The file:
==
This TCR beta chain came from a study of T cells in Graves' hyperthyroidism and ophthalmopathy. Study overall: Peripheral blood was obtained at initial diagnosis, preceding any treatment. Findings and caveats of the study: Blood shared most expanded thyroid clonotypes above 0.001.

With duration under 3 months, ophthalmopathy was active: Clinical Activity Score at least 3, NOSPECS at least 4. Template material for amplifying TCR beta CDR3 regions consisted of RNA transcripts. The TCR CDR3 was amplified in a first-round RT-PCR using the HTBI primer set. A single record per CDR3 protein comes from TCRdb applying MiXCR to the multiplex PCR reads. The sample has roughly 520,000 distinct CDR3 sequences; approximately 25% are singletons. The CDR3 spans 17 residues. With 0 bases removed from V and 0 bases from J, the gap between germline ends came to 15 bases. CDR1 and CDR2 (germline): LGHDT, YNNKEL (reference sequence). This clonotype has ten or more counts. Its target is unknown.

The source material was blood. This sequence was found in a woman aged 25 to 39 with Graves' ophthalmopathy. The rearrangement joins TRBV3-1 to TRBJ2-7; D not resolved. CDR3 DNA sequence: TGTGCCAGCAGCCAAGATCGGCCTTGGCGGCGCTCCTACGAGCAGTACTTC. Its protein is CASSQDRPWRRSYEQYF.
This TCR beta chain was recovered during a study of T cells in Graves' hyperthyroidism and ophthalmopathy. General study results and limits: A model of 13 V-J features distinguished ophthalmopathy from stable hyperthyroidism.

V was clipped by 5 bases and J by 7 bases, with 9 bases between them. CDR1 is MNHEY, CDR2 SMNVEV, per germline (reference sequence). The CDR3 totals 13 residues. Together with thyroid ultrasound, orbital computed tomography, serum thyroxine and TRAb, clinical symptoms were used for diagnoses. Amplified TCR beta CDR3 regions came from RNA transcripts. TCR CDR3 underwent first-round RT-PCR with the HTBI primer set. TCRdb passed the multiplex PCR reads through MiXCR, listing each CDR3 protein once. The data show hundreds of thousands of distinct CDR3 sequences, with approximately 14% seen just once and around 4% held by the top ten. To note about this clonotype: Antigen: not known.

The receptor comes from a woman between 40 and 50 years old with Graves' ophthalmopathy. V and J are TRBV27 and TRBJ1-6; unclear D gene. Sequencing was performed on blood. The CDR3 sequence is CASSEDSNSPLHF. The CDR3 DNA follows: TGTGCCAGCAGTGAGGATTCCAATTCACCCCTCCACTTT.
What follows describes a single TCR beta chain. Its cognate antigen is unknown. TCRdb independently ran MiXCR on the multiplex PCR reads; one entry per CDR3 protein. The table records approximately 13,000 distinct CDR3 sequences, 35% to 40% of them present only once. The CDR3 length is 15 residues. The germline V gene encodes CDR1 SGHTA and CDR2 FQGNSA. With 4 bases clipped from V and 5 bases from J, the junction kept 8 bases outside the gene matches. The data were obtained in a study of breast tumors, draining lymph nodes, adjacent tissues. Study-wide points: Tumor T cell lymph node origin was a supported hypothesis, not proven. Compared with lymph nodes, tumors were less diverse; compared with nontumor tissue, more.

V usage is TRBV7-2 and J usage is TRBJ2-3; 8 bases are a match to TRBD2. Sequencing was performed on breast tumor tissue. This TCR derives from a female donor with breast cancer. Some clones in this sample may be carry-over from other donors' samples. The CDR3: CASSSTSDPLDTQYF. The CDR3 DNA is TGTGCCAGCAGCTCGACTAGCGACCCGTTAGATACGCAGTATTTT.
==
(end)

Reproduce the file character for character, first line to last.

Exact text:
This TCR beta chain came from a study of T cells in Graves' hyperthyroidism and ophthalmopathy. Study overall: Peripheral blood was obtained at initial diagnosis, preceding any treatment. Findings and caveats of the study: Blood shared most expanded thyroid clonotypes above 0.001.

With duration under 3 months, ophthalmopathy was active: Clinical Activity Score at least 3, NOSPECS at least 4. Template material for amplifying TCR beta CDR3 regions consisted of RNA transcripts. The TCR CDR3 was amplified in a first-round RT-PCR using the HTBI primer set. A single record per CDR3 protein comes from TCRdb applying MiXCR to the multiplex PCR reads. The sample has roughly 520,000 distinct CDR3 sequences; approximately 25% are singletons. The CDR3 spans 17 residues. With 0 bases removed from V and 0 bases from J, the gap between germline ends came to 15 bases. CDR1 and CDR2 (germline): LGHDT, YNNKEL (reference sequence). This clonotype has ten or more counts. Its target is unknown.

The source material was blood. This sequence was found in a woman aged 25 to 39 with Graves' ophthalmopathy. The rearrangement joins TRBV3-1 to TRBJ2-7; D not resolved. CDR3 DNA sequence: TGTGCCAGCAGCCAAGATCGGCCTTGGCGGCGCTCCTACGAGCAGTACTTC. Its protein is CASSQDRPWRRSYEQYF.
This TCR beta chain was recovered during a study of T cells in Graves' hyperthyroidism and ophthalmopathy. General study results and limits: A model of 13 V-J features distinguished ophthalmopathy from stable hyperthyroidism.

V was clipped by 5 bases and J by 7 bases, with 9 bases between them. CDR1 is MNHEY, CDR2 SMNVEV, per germline (reference sequence). The CDR3 totals 13 residues. Together with thyroid ultrasound, orbital computed tomography, serum thyroxine and TRAb, clinical symptoms were used for diagnoses. Amplified TCR beta CDR3 regions came from RNA transcripts. TCR CDR3 underwent first-round RT-PCR with the HTBI primer set. TCRdb passed the multiplex PCR reads through MiXCR, listing each CDR3 protein once. The data show hundreds of thousands of distinct CDR3 sequences, with approximately 14% seen just once and around 4% held by the top ten. To note about this clonotype: Antigen: not known.

The receptor comes from a woman between 40 and 50 years old with Graves' ophthalmopathy. V and J are TRBV27 and TRBJ1-6; unclear D gene. Sequencing was performed on blood. The CDR3 sequence is CASSEDSNSPLHF. The CDR3 DNA follows: TGTGCCAGCAGTGAGGATTCCAATTCACCCCTCCACTTT.
What follows describes a single TCR beta chain. Its cognate antigen is unknown. TCRdb independently ran MiXCR on the multiplex PCR reads; one entry per CDR3 protein. The table records approximately 13,000 distinct CDR3 sequences, 35% to 40% of them present only once. The CDR3 length is 15 residues. The germline V gene encodes CDR1 SGHTA and CDR2 FQGNSA. With 4 bases clipped from V and 5 bases from J, the junction kept 8 bases outside the gene matches. The data were obtained in a study of breast tumors, draining lymph nodes, adjacent tissues. Study-wide points: Tumor T cell lymph node origin was a supported hypothesis, not proven. Compared with lymph nodes, tumors were less diverse; compared with nontumor tissue, more.

V usage is TRBV7-2 and J usage is TRBJ2-3; 8 bases are a match to TRBD2. Sequencing was performed on breast tumor tissue. This TCR derives from a female donor with breast cancer. Some clones in this sample may be carry-over from other donors' samples. The CDR3: CASSSTSDPLDTQYF. The CDR3 DNA is TGTGCCAGCAGCTCGACTAGCGACCCGTTAGATACGCAGTATTTT.